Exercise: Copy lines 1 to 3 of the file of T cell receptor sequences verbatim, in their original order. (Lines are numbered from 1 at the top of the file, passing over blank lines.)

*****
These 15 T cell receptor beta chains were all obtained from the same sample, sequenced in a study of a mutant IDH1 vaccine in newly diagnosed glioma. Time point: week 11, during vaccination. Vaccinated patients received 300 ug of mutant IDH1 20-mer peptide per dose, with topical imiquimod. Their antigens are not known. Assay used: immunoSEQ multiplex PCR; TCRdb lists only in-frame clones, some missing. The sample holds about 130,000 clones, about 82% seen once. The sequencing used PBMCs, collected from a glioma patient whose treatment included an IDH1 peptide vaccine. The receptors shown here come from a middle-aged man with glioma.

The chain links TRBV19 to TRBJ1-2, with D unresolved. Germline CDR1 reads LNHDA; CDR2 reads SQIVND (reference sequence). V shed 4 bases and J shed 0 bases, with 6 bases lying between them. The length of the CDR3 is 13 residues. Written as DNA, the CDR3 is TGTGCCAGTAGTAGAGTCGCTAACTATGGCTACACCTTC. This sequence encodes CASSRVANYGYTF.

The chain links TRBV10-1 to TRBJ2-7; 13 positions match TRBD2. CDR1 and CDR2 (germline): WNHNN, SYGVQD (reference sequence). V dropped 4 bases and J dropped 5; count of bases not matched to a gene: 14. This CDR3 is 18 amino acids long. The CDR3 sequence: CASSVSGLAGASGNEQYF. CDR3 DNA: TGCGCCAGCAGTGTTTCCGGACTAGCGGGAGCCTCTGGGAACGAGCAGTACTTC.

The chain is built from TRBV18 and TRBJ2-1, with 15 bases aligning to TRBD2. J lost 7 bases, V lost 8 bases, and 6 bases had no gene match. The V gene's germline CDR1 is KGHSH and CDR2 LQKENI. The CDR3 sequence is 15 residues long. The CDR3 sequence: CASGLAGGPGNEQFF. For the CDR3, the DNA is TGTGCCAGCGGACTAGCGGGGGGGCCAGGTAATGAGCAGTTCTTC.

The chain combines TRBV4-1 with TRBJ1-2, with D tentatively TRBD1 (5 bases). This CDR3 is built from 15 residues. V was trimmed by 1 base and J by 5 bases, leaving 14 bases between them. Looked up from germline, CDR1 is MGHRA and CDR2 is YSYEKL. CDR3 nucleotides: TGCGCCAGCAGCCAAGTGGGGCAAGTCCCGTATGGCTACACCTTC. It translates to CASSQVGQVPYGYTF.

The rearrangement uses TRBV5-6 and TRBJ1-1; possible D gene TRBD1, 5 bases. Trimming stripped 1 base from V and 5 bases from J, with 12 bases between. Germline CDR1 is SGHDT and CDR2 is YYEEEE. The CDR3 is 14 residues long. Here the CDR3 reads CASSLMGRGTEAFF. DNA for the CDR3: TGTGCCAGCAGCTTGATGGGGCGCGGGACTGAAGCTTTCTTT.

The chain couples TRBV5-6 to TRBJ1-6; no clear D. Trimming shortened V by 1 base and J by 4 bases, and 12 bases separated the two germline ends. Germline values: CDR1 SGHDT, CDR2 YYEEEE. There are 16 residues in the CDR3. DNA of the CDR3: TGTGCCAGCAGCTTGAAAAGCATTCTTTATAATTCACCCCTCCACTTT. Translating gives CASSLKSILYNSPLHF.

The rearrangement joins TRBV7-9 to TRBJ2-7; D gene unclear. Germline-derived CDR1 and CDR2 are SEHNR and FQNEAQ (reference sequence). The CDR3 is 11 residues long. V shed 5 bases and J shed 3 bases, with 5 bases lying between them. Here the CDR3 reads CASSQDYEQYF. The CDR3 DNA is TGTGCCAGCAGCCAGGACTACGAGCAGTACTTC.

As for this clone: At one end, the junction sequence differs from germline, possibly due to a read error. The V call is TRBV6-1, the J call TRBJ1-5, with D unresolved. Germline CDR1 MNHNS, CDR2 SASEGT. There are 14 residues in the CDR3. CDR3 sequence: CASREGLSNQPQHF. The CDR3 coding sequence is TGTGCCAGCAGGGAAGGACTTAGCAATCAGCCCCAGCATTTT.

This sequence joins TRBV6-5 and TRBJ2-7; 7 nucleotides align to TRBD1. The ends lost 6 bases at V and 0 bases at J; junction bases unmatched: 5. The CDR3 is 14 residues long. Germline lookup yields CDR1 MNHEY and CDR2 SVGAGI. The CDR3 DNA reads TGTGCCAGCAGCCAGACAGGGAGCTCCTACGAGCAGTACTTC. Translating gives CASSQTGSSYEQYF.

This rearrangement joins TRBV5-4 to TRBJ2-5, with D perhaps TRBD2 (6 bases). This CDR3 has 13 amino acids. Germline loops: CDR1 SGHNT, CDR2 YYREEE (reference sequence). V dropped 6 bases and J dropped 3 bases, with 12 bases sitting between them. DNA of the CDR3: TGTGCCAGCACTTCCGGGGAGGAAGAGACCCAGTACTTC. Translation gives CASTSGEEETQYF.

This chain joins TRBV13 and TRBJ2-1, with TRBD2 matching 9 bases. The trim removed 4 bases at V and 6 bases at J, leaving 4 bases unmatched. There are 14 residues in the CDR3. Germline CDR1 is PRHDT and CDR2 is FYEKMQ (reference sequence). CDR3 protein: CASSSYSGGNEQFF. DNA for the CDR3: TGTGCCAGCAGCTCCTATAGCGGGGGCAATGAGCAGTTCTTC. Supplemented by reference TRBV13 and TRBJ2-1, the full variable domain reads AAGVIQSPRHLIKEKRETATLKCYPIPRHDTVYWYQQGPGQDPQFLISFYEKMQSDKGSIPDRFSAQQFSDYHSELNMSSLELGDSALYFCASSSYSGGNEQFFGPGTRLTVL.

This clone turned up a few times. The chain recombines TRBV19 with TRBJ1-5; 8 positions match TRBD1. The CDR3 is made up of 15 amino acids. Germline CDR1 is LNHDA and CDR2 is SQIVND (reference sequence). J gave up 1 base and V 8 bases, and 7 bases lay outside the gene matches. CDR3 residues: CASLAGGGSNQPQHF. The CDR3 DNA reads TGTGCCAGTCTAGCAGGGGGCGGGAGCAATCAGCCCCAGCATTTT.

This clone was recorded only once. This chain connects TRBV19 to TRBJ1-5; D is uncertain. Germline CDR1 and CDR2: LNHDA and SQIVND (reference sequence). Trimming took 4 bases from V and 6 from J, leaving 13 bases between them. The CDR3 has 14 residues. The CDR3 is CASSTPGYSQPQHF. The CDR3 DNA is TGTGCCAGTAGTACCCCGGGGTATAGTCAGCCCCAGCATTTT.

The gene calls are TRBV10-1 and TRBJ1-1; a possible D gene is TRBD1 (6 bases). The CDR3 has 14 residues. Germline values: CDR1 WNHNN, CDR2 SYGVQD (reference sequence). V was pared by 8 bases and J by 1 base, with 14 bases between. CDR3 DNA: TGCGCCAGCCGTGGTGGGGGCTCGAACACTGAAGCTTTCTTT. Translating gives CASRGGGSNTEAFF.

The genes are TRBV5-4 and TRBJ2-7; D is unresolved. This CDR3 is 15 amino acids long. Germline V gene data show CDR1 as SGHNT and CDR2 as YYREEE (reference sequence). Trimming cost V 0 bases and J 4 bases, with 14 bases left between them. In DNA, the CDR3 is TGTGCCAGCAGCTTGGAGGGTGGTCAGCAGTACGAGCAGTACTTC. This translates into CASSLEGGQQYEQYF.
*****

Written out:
These 15 T cell receptor beta chains were all obtained from the same sample, sequenced in a study of a mutant IDH1 vaccine in newly diagnosed glioma. Time point: week 11, during vaccination. Vaccinated patients received 300 ug of mutant IDH1 20-mer peptide per dose, with topical imiquimod. Their antigens are not known. Assay used: immunoSEQ multiplex PCR; TCRdb lists only in-frame clones, some missing. The sample holds about 130,000 clones, about 82% seen once. The sequencing used PBMCs, collected from a glioma patient whose treatment included an IDH1 peptide vaccine. The receptors shown here come from a middle-aged man with glioma.

The chain links TRBV19 to TRBJ1-2, with D unresolved. Germline CDR1 reads LNHDA; CDR2 reads SQIVND (reference sequence). V shed 4 bases and J shed 0 bases, with 6 bases lying between them. The length of the CDR3 is 13 residues. Written as DNA, the CDR3 is TGTGCCAGTAGTAGAGTCGCTAACTATGGCTACACCTTC. This sequence encodes CASSRVANYGYTF.

The chain links TRBV10-1 to TRBJ2-7; 13 positions match TRBD2. CDR1 and CDR2 (germline): WNHNN, SYGVQD (reference sequence). V dropped 4 bases and J dropped 5; count of bases not matched to a gene: 14. This CDR3 is 18 amino acids long. The CDR3 sequence: CASSVSGLAGASGNEQYF. CDR3 DNA: TGCGCCAGCAGTGTTTCCGGACTAGCGGGAGCCTCTGGGAACGAGCAGTACTTC.